34. Related to Jeffrey’s original posting regarding “Standard of Care” of CT for implant planning, we could probably use some definition. I discovered the following, which I think is appropriate. By this definition, it seems that CT-based planning for all or defined implant cases will become a “standard” when a majority of experts with similar training and experience agree.

    Definition: Physicians are bound by a standard of care which holds a doctor responsible for administering sufficient treatment during any medical procedure. By definition, the standard of care is the degree of competence that a physician is expected to demonstrate. A doctor should execute procedures at the same reasonable level of efficiency that another competent physician with similar training and experience would consider satisfactory.

    The standard of care does not necessarily require a physician to utilize the most expensive or most advanced procedures, only that he provides care that would be comparable to a similarly trained doctor under related circumstances. For example, a family practice physician would not testify against a neurosurgeon about violations of the standard of care. Another neurosurgeon with the same experience level would be called in to give testimony.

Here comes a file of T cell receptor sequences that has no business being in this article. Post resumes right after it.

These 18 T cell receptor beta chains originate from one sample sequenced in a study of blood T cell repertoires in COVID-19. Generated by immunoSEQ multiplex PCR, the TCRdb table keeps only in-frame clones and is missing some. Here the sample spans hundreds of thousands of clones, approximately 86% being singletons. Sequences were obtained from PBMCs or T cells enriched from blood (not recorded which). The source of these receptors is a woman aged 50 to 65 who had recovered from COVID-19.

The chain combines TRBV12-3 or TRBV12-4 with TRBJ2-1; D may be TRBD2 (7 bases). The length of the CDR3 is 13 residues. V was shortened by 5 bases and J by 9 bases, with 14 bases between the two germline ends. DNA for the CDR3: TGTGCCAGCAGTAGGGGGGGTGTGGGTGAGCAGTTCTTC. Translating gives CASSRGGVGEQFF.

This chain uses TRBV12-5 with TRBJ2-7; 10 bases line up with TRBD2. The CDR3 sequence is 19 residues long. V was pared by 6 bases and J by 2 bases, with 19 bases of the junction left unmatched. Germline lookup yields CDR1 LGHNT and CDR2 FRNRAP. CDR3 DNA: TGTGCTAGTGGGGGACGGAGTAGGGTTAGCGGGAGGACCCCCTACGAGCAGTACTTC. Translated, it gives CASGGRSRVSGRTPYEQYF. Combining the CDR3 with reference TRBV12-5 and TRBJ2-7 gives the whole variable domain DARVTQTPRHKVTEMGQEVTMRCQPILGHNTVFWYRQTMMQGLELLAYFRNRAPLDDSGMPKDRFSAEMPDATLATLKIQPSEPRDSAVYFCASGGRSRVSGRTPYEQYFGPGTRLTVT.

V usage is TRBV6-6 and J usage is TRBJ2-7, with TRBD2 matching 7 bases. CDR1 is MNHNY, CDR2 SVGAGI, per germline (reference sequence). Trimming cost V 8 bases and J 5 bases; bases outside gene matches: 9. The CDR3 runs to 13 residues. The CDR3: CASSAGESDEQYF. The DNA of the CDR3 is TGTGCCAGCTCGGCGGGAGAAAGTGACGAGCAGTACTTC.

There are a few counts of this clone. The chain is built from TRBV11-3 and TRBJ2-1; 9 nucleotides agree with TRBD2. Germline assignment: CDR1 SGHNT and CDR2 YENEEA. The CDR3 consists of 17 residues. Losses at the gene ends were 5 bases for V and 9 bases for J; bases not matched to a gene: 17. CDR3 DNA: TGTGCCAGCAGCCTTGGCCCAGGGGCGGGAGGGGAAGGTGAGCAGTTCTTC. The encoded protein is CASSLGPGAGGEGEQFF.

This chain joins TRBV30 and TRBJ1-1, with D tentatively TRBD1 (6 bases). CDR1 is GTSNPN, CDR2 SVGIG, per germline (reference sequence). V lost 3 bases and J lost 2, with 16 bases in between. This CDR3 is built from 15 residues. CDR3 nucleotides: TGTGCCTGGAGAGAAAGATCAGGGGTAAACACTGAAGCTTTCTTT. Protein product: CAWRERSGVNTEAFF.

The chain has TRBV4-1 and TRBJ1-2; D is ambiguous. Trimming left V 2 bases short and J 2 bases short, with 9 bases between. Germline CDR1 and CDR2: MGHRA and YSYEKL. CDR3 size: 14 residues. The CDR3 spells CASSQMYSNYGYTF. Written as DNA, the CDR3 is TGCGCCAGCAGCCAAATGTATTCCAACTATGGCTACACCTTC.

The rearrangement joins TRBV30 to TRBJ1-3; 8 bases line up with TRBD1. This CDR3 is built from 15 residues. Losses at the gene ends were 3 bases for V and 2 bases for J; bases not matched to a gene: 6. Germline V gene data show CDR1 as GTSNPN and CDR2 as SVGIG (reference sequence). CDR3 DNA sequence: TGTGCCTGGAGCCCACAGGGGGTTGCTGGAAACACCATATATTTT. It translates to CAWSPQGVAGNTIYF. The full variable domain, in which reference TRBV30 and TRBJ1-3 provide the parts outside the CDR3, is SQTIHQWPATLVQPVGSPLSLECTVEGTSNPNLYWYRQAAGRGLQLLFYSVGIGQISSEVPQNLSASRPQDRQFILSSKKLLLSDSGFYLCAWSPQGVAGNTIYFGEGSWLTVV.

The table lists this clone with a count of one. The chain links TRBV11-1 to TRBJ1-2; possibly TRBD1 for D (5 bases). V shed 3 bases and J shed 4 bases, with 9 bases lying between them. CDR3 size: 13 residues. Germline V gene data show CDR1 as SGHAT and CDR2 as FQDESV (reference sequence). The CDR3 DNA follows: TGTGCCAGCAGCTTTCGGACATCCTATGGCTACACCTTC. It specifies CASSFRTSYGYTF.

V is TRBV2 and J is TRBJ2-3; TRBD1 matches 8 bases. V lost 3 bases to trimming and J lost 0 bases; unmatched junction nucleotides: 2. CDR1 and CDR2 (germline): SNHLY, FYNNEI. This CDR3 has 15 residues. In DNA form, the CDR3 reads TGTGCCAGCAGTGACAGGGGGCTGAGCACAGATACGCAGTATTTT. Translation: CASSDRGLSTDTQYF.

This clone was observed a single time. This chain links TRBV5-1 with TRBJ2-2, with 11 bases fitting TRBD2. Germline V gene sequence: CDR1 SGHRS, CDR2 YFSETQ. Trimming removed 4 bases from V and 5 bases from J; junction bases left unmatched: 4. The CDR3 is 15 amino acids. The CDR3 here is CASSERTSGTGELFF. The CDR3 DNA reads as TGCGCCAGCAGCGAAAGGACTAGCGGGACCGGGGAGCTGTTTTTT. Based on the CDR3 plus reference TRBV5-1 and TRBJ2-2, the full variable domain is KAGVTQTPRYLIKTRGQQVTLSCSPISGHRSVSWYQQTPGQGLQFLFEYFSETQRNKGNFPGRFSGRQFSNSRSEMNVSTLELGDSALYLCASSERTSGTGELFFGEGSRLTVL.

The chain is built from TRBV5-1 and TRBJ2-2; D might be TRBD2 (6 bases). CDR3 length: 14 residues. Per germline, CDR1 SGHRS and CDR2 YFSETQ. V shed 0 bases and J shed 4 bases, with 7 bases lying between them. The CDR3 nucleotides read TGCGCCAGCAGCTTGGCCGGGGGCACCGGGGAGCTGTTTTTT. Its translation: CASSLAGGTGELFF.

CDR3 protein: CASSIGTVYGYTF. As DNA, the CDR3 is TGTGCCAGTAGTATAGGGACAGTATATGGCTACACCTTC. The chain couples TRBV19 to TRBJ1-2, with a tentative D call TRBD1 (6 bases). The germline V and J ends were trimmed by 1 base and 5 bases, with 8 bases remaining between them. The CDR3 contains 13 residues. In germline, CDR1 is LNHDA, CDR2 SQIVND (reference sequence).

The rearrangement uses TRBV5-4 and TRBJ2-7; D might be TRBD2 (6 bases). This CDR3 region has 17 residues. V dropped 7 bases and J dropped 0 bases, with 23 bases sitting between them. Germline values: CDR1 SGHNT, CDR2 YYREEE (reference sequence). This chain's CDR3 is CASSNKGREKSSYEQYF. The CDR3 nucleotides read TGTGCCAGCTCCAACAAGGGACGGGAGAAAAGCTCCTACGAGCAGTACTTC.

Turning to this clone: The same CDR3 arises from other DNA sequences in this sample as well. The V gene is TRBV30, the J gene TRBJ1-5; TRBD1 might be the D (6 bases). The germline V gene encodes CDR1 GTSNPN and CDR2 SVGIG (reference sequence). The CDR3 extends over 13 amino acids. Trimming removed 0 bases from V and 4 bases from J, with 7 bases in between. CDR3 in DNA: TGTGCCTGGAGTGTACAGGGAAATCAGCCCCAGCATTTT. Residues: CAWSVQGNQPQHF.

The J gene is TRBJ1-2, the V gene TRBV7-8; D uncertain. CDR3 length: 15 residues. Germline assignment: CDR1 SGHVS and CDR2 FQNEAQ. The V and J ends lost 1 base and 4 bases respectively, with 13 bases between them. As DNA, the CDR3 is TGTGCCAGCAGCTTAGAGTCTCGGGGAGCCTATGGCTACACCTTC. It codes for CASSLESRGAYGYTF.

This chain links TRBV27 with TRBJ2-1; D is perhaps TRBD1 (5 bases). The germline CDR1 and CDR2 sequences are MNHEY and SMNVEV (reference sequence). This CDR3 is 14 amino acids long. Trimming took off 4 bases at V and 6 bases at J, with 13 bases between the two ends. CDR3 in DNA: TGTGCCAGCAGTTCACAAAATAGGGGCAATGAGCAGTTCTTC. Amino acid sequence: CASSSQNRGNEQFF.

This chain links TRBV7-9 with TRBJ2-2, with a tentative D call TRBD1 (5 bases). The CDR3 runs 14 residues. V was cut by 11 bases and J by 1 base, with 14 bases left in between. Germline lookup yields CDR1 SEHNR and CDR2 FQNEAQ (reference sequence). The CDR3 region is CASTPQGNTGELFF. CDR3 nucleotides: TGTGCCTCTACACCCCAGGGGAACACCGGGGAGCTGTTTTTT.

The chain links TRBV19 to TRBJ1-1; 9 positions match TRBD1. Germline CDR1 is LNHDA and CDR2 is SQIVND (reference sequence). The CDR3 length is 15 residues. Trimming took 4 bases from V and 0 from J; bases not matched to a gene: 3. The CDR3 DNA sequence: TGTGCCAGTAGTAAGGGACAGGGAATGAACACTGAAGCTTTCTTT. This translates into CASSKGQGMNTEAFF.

In the vast majority of the United States, the standard of care is a national policy, not a local one. A physician in California is bound by the same standard of care as a similarly trained doctor in Maine. The standard of care covers all levels of treatment – from the administering of proper medications based on Food and Drug Administration and Physicians Desk Reference recommendations to performing open-heart surgery. If a physician violates the standard of care, a negligence claim may be filed.